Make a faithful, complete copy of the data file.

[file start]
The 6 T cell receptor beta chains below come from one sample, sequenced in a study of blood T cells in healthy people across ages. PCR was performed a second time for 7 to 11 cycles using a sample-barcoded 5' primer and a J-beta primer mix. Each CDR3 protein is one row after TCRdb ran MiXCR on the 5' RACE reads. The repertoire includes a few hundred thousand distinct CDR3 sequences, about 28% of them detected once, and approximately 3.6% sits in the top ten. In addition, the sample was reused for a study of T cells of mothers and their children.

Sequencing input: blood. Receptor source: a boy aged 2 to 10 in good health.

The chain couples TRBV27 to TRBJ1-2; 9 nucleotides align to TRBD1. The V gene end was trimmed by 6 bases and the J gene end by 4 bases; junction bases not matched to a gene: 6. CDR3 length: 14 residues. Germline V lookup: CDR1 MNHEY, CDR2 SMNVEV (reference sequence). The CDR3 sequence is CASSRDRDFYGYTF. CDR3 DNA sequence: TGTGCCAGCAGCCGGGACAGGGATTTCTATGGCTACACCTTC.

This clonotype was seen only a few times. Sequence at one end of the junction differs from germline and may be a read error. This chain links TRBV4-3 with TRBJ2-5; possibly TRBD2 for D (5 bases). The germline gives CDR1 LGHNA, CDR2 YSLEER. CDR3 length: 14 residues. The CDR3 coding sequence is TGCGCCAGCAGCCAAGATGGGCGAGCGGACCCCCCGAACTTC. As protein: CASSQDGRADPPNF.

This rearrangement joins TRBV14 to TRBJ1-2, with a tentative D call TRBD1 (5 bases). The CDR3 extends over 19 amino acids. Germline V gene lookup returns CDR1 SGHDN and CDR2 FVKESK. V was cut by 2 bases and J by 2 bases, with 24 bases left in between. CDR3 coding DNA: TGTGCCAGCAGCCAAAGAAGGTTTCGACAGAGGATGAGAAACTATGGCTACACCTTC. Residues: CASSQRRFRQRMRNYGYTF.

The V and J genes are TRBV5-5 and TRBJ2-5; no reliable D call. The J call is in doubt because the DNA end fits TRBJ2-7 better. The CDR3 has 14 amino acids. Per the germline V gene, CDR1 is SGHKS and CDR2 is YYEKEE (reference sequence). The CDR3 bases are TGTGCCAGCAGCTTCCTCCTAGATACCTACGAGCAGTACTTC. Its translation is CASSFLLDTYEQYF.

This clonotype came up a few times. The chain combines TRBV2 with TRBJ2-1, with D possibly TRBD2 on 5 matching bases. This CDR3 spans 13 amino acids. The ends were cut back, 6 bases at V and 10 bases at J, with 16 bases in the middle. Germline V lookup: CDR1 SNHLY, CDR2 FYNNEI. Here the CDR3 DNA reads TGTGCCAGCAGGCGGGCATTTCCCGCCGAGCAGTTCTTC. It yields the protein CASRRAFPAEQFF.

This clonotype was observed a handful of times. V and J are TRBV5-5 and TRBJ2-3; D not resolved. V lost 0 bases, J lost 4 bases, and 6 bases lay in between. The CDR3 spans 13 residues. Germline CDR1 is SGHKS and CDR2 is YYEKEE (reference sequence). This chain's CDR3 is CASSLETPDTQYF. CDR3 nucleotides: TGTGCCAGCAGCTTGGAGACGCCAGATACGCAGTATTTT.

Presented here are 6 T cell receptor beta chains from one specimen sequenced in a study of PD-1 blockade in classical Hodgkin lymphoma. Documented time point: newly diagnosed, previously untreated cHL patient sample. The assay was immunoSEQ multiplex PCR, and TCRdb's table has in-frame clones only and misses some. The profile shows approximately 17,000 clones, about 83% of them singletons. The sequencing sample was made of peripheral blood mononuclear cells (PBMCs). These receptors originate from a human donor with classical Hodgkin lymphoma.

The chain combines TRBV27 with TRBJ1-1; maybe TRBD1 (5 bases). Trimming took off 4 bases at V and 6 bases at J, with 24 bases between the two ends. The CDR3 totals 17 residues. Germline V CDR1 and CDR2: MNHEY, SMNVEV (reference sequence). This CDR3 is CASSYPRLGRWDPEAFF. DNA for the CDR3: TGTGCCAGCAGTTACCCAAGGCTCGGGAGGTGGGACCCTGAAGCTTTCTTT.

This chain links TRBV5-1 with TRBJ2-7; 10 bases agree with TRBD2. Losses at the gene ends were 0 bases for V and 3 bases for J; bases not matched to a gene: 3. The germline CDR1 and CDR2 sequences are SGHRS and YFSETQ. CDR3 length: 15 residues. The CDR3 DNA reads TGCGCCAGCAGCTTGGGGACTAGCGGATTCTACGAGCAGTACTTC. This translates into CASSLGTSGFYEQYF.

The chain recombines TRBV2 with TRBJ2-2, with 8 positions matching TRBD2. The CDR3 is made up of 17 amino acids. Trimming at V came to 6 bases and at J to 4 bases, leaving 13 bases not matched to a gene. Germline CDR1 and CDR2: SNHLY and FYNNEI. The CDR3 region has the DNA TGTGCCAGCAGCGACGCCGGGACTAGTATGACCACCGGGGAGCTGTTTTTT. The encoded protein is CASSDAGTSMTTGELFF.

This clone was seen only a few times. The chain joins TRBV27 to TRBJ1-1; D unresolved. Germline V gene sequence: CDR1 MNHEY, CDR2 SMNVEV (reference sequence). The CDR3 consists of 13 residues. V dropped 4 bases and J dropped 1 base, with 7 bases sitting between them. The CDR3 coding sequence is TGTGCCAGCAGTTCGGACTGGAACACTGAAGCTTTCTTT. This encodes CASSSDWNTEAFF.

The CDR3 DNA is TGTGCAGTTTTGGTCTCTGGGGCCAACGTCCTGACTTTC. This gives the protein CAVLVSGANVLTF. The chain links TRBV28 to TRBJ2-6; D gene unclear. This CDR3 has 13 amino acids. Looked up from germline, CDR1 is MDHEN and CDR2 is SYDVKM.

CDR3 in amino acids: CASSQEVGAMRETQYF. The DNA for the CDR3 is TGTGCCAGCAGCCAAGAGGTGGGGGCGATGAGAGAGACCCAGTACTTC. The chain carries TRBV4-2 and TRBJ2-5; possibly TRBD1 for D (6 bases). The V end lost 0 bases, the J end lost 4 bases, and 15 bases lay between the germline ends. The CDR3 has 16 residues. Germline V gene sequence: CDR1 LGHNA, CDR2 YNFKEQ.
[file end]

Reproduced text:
The 6 T cell receptor beta chains below come from one sample, sequenced in a study of blood T cells in healthy people across ages. PCR was performed a second time for 7 to 11 cycles using a sample-barcoded 5' primer and a J-beta primer mix. Each CDR3 protein is one row after TCRdb ran MiXCR on the 5' RACE reads. The repertoire includes a few hundred thousand distinct CDR3 sequences, about 28% of them detected once, and approximately 3.6% sits in the top ten. In addition, the sample was reused for a study of T cells of mothers and their children.

Sequencing input: blood. Receptor source: a boy aged 2 to 10 in good health.

The chain couples TRBV27 to TRBJ1-2; 9 nucleotides align to TRBD1. The V gene end was trimmed by 6 bases and the J gene end by 4 bases; junction bases not matched to a gene: 6. CDR3 length: 14 residues. Germline V lookup: CDR1 MNHEY, CDR2 SMNVEV (reference sequence). The CDR3 sequence is CASSRDRDFYGYTF. CDR3 DNA sequence: TGTGCCAGCAGCCGGGACAGGGATTTCTATGGCTACACCTTC.

This clonotype was seen only a few times. Sequence at one end of the junction differs from germline and may be a read error. This chain links TRBV4-3 with TRBJ2-5; possibly TRBD2 for D (5 bases). The germline gives CDR1 LGHNA, CDR2 YSLEER. CDR3 length: 14 residues. The CDR3 coding sequence is TGCGCCAGCAGCCAAGATGGGCGAGCGGACCCCCCGAACTTC. As protein: CASSQDGRADPPNF.

This rearrangement joins TRBV14 to TRBJ1-2, with a tentative D call TRBD1 (5 bases). The CDR3 extends over 19 amino acids. Germline V gene lookup returns CDR1 SGHDN and CDR2 FVKESK. V was cut by 2 bases and J by 2 bases, with 24 bases left in between. CDR3 coding DNA: TGTGCCAGCAGCCAAAGAAGGTTTCGACAGAGGATGAGAAACTATGGCTACACCTTC. Residues: CASSQRRFRQRMRNYGYTF.

The V and J genes are TRBV5-5 and TRBJ2-5; no reliable D call. The J call is in doubt because the DNA end fits TRBJ2-7 better. The CDR3 has 14 amino acids. Per the germline V gene, CDR1 is SGHKS and CDR2 is YYEKEE (reference sequence). The CDR3 bases are TGTGCCAGCAGCTTCCTCCTAGATACCTACGAGCAGTACTTC. Its translation is CASSFLLDTYEQYF.

This clonotype came up a few times. The chain combines TRBV2 with TRBJ2-1, with D possibly TRBD2 on 5 matching bases. This CDR3 spans 13 amino acids. The ends were cut back, 6 bases at V and 10 bases at J, with 16 bases in the middle. Germline V lookup: CDR1 SNHLY, CDR2 FYNNEI. Here the CDR3 DNA reads TGTGCCAGCAGGCGGGCATTTCCCGCCGAGCAGTTCTTC. It yields the protein CASRRAFPAEQFF.

This clonotype was observed a handful of times. V and J are TRBV5-5 and TRBJ2-3; D not resolved. V lost 0 bases, J lost 4 bases, and 6 bases lay in between. The CDR3 spans 13 residues. Germline CDR1 is SGHKS and CDR2 is YYEKEE (reference sequence). This chain's CDR3 is CASSLETPDTQYF. CDR3 nucleotides: TGTGCCAGCAGCTTGGAGACGCCAGATACGCAGTATTTT.

Presented here are 6 T cell receptor beta chains from one specimen sequenced in a study of PD-1 blockade in classical Hodgkin lymphoma. Documented time point: newly diagnosed, previously untreated cHL patient sample. The assay was immunoSEQ multiplex PCR, and TCRdb's table has in-frame clones only and misses some. The profile shows approximately 17,000 clones, about 83% of them singletons. The sequencing sample was made of peripheral blood mononuclear cells (PBMCs). These receptors originate from a human donor with classical Hodgkin lymphoma.

The chain combines TRBV27 with TRBJ1-1; maybe TRBD1 (5 bases). Trimming took off 4 bases at V and 6 bases at J, with 24 bases between the two ends. The CDR3 totals 17 residues. Germline V CDR1 and CDR2: MNHEY, SMNVEV (reference sequence). This CDR3 is CASSYPRLGRWDPEAFF. DNA for the CDR3: TGTGCCAGCAGTTACCCAAGGCTCGGGAGGTGGGACCCTGAAGCTTTCTTT.

This chain links TRBV5-1 with TRBJ2-7; 10 bases agree with TRBD2. Losses at the gene ends were 0 bases for V and 3 bases for J; bases not matched to a gene: 3. The germline CDR1 and CDR2 sequences are SGHRS and YFSETQ. CDR3 length: 15 residues. The CDR3 DNA reads TGCGCCAGCAGCTTGGGGACTAGCGGATTCTACGAGCAGTACTTC. This translates into CASSLGTSGFYEQYF.

The chain recombines TRBV2 with TRBJ2-2, with 8 positions matching TRBD2. The CDR3 is made up of 17 amino acids. Trimming at V came to 6 bases and at J to 4 bases, leaving 13 bases not matched to a gene. Germline CDR1 and CDR2: SNHLY and FYNNEI. The CDR3 region has the DNA TGTGCCAGCAGCGACGCCGGGACTAGTATGACCACCGGGGAGCTGTTTTTT. The encoded protein is CASSDAGTSMTTGELFF.

This clone was seen only a few times. The chain joins TRBV27 to TRBJ1-1; D unresolved. Germline V gene sequence: CDR1 MNHEY, CDR2 SMNVEV (reference sequence). The CDR3 consists of 13 residues. V dropped 4 bases and J dropped 1 base, with 7 bases sitting between them. The CDR3 coding sequence is TGTGCCAGCAGTTCGGACTGGAACACTGAAGCTTTCTTT. This encodes CASSSDWNTEAFF.

The CDR3 DNA is TGTGCAGTTTTGGTCTCTGGGGCCAACGTCCTGACTTTC. This gives the protein CAVLVSGANVLTF. The chain links TRBV28 to TRBJ2-6; D gene unclear. This CDR3 has 13 amino acids. Looked up from germline, CDR1 is MDHEN and CDR2 is SYDVKM.

CDR3 in amino acids: CASSQEVGAMRETQYF. The DNA for the CDR3 is TGTGCCAGCAGCCAAGAGGTGGGGGCGATGAGAGAGACCCAGTACTTC. The chain carries TRBV4-2 and TRBJ2-5; possibly TRBD1 for D (6 bases). The V end lost 0 bases, the J end lost 4 bases, and 15 bases lay between the germline ends. The CDR3 has 16 residues. Germline V gene sequence: CDR1 LGHNA, CDR2 YNFKEQ.